Rudderless, blindsided, lethargic, and uncoordinated, America has mishandled the COVID-19 crisis to a substantially worse degree than what every health expert I’ve spoken with had feared. “Much worse,” said Ron Klain, who coordinated the U.S. response to the West African Ebola outbreak in 2014. “Beyond any expectations we had,” said Lauren Sauer, who works on disaster preparedness at Johns Hopkins Medicine. “As an American, I’m horrified,” said Seth Berkley, who heads Gavi, the Vaccine Alliance. “The U.S. may end up with the worst outbreak in the industrialized world.”...

    As of last weekend, the nation had 17,000 confirmed cases, but the actual number was probably somewhere between 60,000 and 245,000. Numbers are now starting to rise exponentially: As of Wednesday morning, the official case count was 54,000, and the actual case count is unknown.

    Italy and Spain offer grim warnings about the future. Hospitals are out of room, supplies, and staff. Unable to treat or save everyone, doctors have been forced into the unthinkable: rationing care to patients who are most likely to survive, while letting others die. The U.S. has fewer hospital beds per capita than Italy. A study released by a team at Imperial College London concluded that if the pandemic is left unchecked, those beds will all be full by late April. By the end of June, for every available critical-care bed, there will be roughly 15 COVID-19 patients in need of one. By the end of the summer, the pandemic will have directly killed 2.2 million Americans, notwithstanding those who will indirectly die as hospitals are unable to care for the usual slew of heart attacks, strokes, and car accidents. This is the worst-case scenario. This is the worst-case scenario. To avert it, four things need to happen—and quickly.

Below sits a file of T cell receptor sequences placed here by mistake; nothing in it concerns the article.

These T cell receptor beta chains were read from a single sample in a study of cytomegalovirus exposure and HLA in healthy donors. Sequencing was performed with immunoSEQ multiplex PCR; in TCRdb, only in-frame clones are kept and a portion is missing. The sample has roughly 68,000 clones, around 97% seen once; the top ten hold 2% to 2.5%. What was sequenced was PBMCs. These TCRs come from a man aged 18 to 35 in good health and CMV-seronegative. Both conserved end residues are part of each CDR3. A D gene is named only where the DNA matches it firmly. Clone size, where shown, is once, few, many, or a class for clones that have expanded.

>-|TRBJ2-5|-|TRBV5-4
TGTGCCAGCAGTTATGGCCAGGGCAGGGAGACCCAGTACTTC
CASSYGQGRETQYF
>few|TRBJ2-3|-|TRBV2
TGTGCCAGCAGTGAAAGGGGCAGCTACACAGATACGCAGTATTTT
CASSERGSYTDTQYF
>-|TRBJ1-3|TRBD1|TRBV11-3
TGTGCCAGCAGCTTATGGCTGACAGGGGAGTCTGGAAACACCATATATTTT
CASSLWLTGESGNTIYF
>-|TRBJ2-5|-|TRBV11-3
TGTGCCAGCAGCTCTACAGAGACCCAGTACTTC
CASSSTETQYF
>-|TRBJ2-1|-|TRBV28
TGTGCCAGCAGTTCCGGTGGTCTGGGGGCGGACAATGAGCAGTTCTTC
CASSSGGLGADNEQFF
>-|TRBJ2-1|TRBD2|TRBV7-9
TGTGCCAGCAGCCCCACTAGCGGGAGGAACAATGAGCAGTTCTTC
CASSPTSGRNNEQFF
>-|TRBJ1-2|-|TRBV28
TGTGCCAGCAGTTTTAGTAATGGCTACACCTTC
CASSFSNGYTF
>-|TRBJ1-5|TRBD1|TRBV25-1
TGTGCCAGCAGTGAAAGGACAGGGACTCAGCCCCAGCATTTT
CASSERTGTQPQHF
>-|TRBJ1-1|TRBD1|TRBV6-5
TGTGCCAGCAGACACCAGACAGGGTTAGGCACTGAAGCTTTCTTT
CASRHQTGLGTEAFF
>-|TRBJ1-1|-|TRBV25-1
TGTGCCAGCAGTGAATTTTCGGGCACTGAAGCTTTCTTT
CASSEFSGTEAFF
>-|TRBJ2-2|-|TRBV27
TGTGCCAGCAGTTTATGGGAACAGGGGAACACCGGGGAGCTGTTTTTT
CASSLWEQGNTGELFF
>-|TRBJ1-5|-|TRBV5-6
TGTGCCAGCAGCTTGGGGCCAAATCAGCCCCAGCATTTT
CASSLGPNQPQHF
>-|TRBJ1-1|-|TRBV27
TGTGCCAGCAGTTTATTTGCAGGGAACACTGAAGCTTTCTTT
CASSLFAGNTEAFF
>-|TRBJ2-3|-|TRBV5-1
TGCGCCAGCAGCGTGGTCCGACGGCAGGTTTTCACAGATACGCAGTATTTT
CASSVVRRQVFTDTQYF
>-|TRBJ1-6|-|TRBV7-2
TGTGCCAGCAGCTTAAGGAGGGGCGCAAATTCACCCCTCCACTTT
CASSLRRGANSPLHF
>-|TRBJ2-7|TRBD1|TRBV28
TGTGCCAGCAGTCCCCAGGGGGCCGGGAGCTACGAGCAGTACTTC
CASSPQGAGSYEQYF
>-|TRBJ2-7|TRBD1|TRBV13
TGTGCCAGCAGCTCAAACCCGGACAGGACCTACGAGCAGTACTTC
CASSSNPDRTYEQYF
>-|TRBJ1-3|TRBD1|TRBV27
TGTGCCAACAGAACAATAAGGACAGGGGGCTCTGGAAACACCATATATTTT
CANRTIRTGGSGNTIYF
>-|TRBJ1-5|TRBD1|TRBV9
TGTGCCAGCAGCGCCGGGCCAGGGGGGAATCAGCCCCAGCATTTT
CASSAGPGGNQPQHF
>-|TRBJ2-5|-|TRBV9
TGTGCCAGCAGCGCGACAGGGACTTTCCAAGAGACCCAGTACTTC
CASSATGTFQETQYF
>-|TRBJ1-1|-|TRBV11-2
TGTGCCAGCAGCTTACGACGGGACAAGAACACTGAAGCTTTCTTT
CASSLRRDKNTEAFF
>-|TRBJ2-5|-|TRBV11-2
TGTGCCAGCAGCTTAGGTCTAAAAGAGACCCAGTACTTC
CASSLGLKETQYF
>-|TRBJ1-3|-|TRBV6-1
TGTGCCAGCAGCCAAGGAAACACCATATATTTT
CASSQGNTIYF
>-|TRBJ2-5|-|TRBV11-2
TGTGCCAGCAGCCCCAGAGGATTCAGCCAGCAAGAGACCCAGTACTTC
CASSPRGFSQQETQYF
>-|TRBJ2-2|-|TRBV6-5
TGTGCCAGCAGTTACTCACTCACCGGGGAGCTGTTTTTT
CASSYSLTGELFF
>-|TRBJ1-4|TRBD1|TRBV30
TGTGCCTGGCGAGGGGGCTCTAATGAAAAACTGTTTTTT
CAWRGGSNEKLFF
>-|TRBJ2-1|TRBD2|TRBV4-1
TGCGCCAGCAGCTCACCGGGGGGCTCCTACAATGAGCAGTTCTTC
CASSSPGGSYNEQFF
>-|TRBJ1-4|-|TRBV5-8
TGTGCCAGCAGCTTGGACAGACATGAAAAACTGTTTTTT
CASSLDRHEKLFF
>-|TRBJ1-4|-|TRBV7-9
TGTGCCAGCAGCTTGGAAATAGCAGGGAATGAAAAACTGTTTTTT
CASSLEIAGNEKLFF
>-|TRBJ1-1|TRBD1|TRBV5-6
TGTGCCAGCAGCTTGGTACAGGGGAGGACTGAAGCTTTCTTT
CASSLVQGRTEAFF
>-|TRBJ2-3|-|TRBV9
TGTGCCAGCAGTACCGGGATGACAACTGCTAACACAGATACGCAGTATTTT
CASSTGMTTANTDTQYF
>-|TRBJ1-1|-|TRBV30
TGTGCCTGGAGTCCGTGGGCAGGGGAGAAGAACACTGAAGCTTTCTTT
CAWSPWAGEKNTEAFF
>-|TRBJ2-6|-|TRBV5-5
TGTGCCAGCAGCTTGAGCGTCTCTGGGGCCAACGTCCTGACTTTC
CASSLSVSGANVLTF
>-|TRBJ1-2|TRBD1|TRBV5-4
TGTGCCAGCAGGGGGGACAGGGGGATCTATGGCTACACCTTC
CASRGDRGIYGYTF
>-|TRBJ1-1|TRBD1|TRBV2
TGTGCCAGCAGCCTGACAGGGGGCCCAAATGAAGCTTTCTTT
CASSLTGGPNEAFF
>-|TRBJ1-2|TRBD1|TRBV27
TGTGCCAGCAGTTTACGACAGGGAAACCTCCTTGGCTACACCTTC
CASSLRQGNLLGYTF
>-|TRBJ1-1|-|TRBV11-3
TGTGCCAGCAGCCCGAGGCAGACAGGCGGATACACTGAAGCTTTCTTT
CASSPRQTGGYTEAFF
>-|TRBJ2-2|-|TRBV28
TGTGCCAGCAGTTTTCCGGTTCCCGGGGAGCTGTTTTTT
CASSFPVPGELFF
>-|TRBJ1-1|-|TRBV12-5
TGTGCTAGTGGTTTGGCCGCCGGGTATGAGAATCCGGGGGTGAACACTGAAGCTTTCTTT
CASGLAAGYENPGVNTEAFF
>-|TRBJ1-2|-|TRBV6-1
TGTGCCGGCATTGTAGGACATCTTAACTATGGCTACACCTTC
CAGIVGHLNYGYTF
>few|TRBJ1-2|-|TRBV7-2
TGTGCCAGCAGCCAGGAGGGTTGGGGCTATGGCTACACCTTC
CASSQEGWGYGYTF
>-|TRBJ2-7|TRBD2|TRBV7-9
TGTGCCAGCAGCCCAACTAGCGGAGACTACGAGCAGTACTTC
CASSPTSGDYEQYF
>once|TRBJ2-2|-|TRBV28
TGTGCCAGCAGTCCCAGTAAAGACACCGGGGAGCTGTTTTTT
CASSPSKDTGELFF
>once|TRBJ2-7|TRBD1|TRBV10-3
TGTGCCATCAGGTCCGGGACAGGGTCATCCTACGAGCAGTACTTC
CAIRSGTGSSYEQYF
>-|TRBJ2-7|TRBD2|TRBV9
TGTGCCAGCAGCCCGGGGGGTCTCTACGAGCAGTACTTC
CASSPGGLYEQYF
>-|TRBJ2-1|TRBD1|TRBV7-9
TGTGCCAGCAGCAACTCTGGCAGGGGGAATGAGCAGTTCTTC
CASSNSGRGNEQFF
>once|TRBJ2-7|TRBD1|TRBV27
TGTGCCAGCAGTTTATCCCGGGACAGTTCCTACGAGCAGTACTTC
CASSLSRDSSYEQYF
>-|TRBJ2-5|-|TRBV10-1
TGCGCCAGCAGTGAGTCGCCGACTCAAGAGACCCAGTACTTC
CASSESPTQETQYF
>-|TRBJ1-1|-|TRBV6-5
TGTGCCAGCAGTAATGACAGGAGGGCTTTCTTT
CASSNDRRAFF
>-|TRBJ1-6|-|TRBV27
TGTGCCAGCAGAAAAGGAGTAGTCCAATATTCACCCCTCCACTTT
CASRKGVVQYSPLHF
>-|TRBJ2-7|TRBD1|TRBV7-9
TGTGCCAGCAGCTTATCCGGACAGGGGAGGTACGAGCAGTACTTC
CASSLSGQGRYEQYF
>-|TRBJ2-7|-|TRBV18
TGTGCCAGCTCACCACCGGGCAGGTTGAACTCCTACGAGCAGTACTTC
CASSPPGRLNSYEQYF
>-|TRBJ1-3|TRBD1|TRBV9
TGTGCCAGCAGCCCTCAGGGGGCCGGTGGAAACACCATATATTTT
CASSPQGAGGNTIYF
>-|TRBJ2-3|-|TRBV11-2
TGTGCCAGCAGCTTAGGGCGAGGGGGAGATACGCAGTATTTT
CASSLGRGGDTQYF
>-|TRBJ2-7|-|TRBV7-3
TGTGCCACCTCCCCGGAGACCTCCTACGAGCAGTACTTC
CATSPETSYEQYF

The first and most important is to rapidly produce masks, gloves, and other personal protective equipment. If health-care workers can’t stay healthy, the rest of the response will collapse. In some places, stockpiles are already so low that doctors are reusing masks between patients, calling for donations from the public, or sewing their own homemade alternatives. These shortages are happening because medical supplies are made-to-order and depend on byzantine international supply chains that are currently straining and snapping. Hubei province in China, the epicenter of the pandemic, was also a manufacturing center of medical masks.